is a disease of potato tubers resulting in lowered tuber quality
due to scab-like surface lesions. There are no above-ground symptoms.
Two forms of scab occur. Common scab occurs in all production areas
and is most severe in soils with a pH above 5.5. Another less common
form, called acid scab, is important in acidic soils (below pH 5.5).
Scab symptoms are quite variable. Usually roughly circular, raised,
tan to brown, corky lesions of varying size develop randomly across
tuber surfaces. Russet scab occurs as a rather superficial layer
of corky tissues covering large areas of the tuber surface. Pitted
scab occurs where lesions develop up to 1/2 inch deep; these deep
lesions are dark brown to black, and the tissues underneath are
often straw-colored and somewhat translucent. More than one of these
lesion types may be present on a single tuber. Although scab symptoms
are usually noticed late in the growing season or at harvest, tubers
are susceptible to infection as soon as they are formed. Small brown,
water-soaked, circular lesions are visible on tubers within a few
weeks after infection. Mature tubers with a well-developed skin
are no longer susceptible, but existing lesions will continue to
expand as tubers enlarge, increasing disease severity throughout
the growing season. Scab is most severe when tubers develop under
warm, dry soil conditions. Coarse-textured soils that dry out quickly
are therefore more conducive to scab than are fine-textured soils.
other conditions can be confused with scab. White, enlarged lenticles,
which frequently occur on potato tubers harvested from wet soil,
can be mistaken for scab. Usually this condition will disappear
when tubers are dried. Patchy russeting, checking or cracking of
tuber surfaces caused by the fungus Rhizoctonia spp. also
may be confused with russet scab. A very different and uncommon
disease called powdery scab, caused by the fungus Spongospora
subterranea, causes very similar scab-like symptoms. Laboratory
examination may be necessary to identify these diseases.
is caused by a group of filamentous bacteria called actinomycetes
which occur commonly in soil. In soils with a pH above 5.5, Streptomyces
scabies is usually responsible for common scab and is capable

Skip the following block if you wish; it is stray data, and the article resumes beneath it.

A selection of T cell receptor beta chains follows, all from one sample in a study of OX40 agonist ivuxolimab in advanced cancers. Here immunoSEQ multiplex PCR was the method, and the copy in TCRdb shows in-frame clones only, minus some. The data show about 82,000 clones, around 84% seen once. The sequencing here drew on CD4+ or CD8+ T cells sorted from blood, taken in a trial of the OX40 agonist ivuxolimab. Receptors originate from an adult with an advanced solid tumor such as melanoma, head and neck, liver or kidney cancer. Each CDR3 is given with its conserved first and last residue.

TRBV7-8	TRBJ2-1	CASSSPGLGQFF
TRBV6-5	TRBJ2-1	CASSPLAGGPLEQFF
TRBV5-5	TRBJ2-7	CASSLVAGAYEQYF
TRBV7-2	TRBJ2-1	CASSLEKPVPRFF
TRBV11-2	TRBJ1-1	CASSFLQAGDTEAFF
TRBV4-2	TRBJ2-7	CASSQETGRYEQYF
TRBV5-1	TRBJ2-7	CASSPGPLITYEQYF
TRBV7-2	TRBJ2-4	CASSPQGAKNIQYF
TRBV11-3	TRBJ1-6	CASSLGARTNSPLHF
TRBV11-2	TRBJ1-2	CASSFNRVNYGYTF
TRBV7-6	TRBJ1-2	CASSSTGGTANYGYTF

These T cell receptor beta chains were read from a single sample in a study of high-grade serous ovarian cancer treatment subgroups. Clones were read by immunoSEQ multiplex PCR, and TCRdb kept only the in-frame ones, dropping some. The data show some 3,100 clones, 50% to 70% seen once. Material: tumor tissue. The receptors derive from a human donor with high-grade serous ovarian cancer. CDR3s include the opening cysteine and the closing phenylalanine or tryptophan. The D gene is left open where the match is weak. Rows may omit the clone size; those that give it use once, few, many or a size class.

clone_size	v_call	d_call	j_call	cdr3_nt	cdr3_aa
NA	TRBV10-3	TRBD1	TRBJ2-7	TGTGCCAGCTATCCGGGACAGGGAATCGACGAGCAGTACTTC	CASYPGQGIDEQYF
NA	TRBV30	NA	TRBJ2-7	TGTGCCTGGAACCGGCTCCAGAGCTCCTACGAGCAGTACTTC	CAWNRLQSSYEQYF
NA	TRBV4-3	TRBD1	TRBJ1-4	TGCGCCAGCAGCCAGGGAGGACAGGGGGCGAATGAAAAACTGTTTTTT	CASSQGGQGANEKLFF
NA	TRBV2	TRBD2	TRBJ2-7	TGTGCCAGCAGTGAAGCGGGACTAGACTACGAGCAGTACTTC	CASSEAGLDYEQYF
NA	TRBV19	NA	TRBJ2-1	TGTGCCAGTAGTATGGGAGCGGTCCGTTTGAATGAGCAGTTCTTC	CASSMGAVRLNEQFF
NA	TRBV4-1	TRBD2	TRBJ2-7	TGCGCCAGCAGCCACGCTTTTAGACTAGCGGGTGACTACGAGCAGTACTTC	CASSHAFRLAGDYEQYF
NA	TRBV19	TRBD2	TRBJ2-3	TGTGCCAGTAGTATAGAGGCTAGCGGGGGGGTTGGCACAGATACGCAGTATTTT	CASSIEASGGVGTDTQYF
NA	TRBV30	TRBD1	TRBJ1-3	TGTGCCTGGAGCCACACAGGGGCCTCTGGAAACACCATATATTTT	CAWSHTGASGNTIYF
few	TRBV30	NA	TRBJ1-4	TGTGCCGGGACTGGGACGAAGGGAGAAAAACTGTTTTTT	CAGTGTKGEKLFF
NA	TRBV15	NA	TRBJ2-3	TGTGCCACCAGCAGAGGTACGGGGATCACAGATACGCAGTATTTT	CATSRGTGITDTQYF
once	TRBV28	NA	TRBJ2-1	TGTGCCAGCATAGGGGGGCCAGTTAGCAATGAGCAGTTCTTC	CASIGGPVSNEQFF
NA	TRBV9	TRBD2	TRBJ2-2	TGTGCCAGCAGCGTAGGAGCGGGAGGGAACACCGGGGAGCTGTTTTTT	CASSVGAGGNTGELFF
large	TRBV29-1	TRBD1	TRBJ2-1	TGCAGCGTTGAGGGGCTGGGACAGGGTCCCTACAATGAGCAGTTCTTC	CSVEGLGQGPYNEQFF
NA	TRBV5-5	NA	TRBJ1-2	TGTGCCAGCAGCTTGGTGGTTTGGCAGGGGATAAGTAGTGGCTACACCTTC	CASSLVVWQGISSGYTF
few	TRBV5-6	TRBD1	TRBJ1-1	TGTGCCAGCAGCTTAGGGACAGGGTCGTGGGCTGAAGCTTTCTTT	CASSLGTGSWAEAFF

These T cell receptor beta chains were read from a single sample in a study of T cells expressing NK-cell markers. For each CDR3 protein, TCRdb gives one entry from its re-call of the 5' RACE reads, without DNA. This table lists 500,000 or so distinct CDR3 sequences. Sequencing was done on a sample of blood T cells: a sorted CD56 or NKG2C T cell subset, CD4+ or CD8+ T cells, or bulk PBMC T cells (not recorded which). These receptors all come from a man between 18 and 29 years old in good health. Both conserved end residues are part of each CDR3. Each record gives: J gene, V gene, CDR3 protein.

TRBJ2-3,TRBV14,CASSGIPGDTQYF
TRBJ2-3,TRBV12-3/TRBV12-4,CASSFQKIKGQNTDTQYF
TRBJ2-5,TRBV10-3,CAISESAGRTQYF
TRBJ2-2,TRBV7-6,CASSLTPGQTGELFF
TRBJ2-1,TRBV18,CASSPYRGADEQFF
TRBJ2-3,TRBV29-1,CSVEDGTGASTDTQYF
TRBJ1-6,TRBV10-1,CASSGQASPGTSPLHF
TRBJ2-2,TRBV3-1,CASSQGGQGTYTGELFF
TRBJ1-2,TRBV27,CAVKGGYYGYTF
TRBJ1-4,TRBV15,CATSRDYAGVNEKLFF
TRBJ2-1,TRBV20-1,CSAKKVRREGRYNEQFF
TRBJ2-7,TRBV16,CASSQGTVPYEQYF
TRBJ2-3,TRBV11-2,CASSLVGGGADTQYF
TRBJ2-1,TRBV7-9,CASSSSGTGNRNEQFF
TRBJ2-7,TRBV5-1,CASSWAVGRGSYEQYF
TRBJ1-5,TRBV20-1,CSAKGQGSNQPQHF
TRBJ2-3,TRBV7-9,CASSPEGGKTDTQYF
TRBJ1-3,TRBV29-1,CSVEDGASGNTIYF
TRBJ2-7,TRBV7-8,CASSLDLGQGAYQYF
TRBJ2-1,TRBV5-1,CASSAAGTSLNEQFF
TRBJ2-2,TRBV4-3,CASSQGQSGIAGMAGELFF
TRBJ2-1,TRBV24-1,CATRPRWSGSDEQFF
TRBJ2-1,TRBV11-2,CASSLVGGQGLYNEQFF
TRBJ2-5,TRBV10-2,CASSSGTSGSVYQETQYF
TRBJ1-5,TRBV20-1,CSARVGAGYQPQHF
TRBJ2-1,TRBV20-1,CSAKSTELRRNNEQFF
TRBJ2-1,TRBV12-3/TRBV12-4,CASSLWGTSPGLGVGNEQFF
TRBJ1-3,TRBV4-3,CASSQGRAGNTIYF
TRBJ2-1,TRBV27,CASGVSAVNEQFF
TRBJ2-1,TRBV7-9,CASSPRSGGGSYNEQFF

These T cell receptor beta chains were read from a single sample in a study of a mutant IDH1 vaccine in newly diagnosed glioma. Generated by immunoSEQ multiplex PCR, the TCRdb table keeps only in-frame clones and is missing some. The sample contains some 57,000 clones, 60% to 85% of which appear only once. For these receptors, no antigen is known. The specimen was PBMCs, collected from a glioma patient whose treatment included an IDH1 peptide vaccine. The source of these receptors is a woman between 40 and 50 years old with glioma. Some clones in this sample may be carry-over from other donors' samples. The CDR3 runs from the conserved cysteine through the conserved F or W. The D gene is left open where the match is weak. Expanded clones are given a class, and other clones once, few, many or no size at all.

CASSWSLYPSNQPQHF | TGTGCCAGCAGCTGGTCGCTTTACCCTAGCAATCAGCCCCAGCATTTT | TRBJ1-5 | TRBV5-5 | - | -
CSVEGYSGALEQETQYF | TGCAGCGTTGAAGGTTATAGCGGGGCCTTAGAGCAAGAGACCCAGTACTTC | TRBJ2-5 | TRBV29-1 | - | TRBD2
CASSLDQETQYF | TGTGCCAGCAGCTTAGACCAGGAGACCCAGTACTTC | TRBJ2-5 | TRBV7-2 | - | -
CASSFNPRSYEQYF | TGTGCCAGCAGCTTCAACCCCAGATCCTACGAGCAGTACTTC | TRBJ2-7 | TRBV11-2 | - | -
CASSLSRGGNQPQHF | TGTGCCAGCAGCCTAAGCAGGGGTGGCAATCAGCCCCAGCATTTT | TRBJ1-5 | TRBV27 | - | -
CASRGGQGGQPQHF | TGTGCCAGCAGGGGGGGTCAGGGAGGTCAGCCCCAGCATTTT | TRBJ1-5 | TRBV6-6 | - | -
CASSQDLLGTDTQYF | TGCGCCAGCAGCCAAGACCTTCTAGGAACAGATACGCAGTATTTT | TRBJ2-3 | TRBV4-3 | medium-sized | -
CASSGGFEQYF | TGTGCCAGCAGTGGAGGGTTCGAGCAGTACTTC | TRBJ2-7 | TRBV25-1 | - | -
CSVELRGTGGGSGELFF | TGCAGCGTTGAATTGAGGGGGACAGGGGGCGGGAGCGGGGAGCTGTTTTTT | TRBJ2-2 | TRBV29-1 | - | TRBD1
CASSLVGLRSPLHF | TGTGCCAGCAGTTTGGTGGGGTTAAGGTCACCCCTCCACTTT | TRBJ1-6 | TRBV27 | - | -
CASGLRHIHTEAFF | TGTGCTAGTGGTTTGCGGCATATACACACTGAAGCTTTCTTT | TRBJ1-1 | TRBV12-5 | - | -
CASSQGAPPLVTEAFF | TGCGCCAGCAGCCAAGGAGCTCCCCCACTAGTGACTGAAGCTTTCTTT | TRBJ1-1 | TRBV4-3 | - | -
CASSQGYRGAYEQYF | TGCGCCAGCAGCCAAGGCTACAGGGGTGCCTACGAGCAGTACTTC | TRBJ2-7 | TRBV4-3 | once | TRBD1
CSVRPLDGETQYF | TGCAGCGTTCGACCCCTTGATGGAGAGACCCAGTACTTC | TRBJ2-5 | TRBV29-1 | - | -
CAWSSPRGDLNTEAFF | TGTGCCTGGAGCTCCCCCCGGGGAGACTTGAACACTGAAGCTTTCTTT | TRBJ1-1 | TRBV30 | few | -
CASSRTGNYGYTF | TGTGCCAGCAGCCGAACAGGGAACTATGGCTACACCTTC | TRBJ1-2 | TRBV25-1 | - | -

of causing all the types of scab lesions described above. It is
commonly introduced into fields on seed potatoes and will survive
indefinitely on decaying plant debris once the soil is contaminated.
The organism can also survive passage through the digestive tract
of animals and be distributed.
in the vegetable garden for the most part involves correcting the
conditions most favorable for scab production.
Soil pH and fertilizer choice are very important.
Keeping the soil pH at or below 5.2 will suppress scab. Sulfur can
be applied to the soil to lower the pH and make it more acidic.
Acid-forming nitrogen fertilizers, such as ammonium sulfate and
diammonium phosphate, are more effective in reducing scab than ammonium
nitrate, while calcium and potassium nitrate can raise soil pH and
favor scab development. Fresh barnyard manure applied to the soil
can create a scab problem and the pathogen may persist in the soil
for many years afterward.
Follow a crop rotation schedule when scab is
a problem. Plant at least three years of nonsusceptible crops between
potato crops. Scab infection builds up following frequent crops
of potatoes, beets, radishes, turnips, carrots, rutabagas and parsnips.
Rotations including rye, alfalfa or soybeans may reduce scab severity.
Keep soil moist during early tuber development (for about
2 weeks after the plants emerge from the soil). Avoid overwatering,
as it may cause rotting or poor plant growth.
Varietal resistance: Plant certified seed potatoes
of the russet-skinned varieties, which are more resistant to scab.
The variety Nooksack is highly resistant, while Russet Burbank,
Netted Gem and Norgold have moderate resistance. A red variety,
Red Norland, is also moderately resistant.
Fungicide Seed Treatment: In situations where growers
are planting in ground not planted previously with potatoes or where
the field is known to be scab-free, treat seed tubers with a fungicide
seed treatment to reduce scab introduction through the seed pieces.
from the University of Vermont Extension and the Ohio State University